Document Detail


Discrepant legacies: premature mortality in two industrial towns.
MedLine Citation:
PMID:  1887277     Owner:  NLM     Status:  MEDLINE    
Abstract/OtherAbstract:
Previous research has indicated that, while large parts of Middlesbrough and Sunderland appear to be equally severely deprived, premature mortality in the early 1980s was substantially worse in Middlesbrough. Postcoded mortality data from 1975 to 1986 were assembled, to ascertain whether this disparity reflected a temporary or consistent difference between these two towns. In addition, to enable detailed consideration of the differentials in premature mortality, data on cause of death for 23 cause-groups were assembled for the 6-year period 1978 to 1983. The results show that, throughout the 12-year period, death rates below the age of 65 years in Middlesbrough's poorer areas consistently exceeded death rates in comparable areas of Sunderland by a large margin. This disparity is demonstrated to affect both sexes and all age-groups below 65. Middlesbrough's excess mortality was evident for most causes of death (19 out of 22 causes among men, and 16 out of 23 causes among women), with cerebrovascular disease and genitourinary malignancy among women being the only major exceptions. Possible explanations for this wide difference are considered. The conclusions of research in Lancashire, suggesting that the antecedents of present differences may be found in infant health disparities from the 1920s and 1930s, do not seem to apply in this instance. The possibility that unmeasured differences in levels of poverty or the suddenness of its onset may be contributory influences remains problematic. Individual lifestyle is not considered a plausible explanation, but possible differences in the provision and use of health services between the two towns are thought worthy of closer investigation. It is also suggested that environmental differences, in terms of the built environment and atmospheric pollutants require closer scrutiny.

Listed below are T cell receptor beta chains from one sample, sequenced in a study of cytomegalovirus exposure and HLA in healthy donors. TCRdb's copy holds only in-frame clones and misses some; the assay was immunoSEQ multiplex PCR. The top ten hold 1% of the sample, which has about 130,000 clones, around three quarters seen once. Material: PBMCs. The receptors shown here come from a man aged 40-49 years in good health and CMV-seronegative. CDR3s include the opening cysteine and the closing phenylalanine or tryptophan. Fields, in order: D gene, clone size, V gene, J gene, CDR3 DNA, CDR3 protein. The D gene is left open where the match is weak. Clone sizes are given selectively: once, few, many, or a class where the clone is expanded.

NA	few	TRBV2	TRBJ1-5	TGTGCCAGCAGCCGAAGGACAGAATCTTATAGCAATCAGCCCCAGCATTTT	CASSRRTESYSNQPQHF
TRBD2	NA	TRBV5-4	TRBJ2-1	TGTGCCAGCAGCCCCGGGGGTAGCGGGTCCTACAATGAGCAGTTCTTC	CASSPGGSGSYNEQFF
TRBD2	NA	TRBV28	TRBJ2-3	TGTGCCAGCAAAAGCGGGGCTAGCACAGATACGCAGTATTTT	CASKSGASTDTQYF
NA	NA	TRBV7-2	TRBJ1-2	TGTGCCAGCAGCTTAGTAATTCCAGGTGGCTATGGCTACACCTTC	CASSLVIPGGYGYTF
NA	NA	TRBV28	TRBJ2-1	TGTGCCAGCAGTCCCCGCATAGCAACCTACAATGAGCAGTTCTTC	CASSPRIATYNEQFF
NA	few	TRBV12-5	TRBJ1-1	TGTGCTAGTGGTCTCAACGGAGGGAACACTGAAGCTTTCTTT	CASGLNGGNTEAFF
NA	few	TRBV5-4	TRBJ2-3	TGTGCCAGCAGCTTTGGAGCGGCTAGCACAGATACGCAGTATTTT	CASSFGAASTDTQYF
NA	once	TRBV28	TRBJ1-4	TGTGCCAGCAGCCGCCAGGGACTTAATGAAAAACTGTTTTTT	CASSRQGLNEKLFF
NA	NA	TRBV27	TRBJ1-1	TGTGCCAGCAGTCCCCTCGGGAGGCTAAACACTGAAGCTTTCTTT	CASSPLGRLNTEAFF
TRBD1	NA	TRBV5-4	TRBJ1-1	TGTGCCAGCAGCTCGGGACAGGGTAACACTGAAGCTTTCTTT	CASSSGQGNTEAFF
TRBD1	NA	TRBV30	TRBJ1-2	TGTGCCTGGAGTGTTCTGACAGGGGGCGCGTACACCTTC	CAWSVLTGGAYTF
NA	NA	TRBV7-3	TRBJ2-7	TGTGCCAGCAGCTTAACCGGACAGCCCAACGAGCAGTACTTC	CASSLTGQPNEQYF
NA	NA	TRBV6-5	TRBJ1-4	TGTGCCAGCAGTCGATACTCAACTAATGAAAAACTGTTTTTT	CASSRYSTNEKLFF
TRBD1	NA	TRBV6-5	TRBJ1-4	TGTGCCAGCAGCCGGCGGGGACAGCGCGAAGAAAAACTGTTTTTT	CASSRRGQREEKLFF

Authors:
P R Phillimore; D Morris
Related Documents :
15749357 - Carbon monoxide-related deaths in a metropolitan county in the usa: an 11-year study.
25125227 - Designing technology to meet the therapeutic demands of acute renal injury in neonates ...
17990337 - Causes of death and case fatality rates among infants with down syndrome in metropolita...
3662607 - A retrospective cohort study of mortality among new york state farm bureau members.
1497957 - Chronic lung disease in very low birthweight infants: a prospective population-based st...
8441557 - Treatment investigational new drug experience with survanta (beractant).
Publication Detail:
Type:  Journal Article; Research Support, Non-U.S. Gov't    
Journal Detail:
Title:  Social science & medicine (1982)     Volume:  33     ISSN:  0277-9536     ISO Abbreviation:  Soc Sci Med     Publication Date:  1991  
Date Detail:
Created Date:  1991-10-08     Completed Date:  1991-10-08     Revised Date:  2006-11-15    
Medline Journal Info:
Nlm Unique ID:  8303205     Medline TA:  Soc Sci Med     Country:  ENGLAND    
Other Details:
Languages:  eng     Pagination:  139-52     Citation Subset:  IM    
Affiliation:
Centre for Urban and Regional Development Studies, University of Newcastle-upon-Tyne, UK.
Export Citation:
APA/MLA Format     Download EndNote     Download BibTex
MeSH Terms
Descriptor/Qualifier:
Adolescent
Adult
Age Factors
Cause of Death
Child
Female
Great Britain
Health Status Indicators*
Housing
Humans
Industry
Infant
Life Style
Male
Middle Aged
Mortality / trends*
Poverty Areas
Socioeconomic Factors
Survival Analysis
Unemployment / statistics & numerical data

From MEDLINE®/PubMed®, a database of the U.S. National Library of Medicine


Previous Document:  Employee and job attributes as predictors of absenteeism in a national sample of workers: the import...
Next Document:  Ayurveda, malaria and the indigenous herbal tradition in Sri Lanka.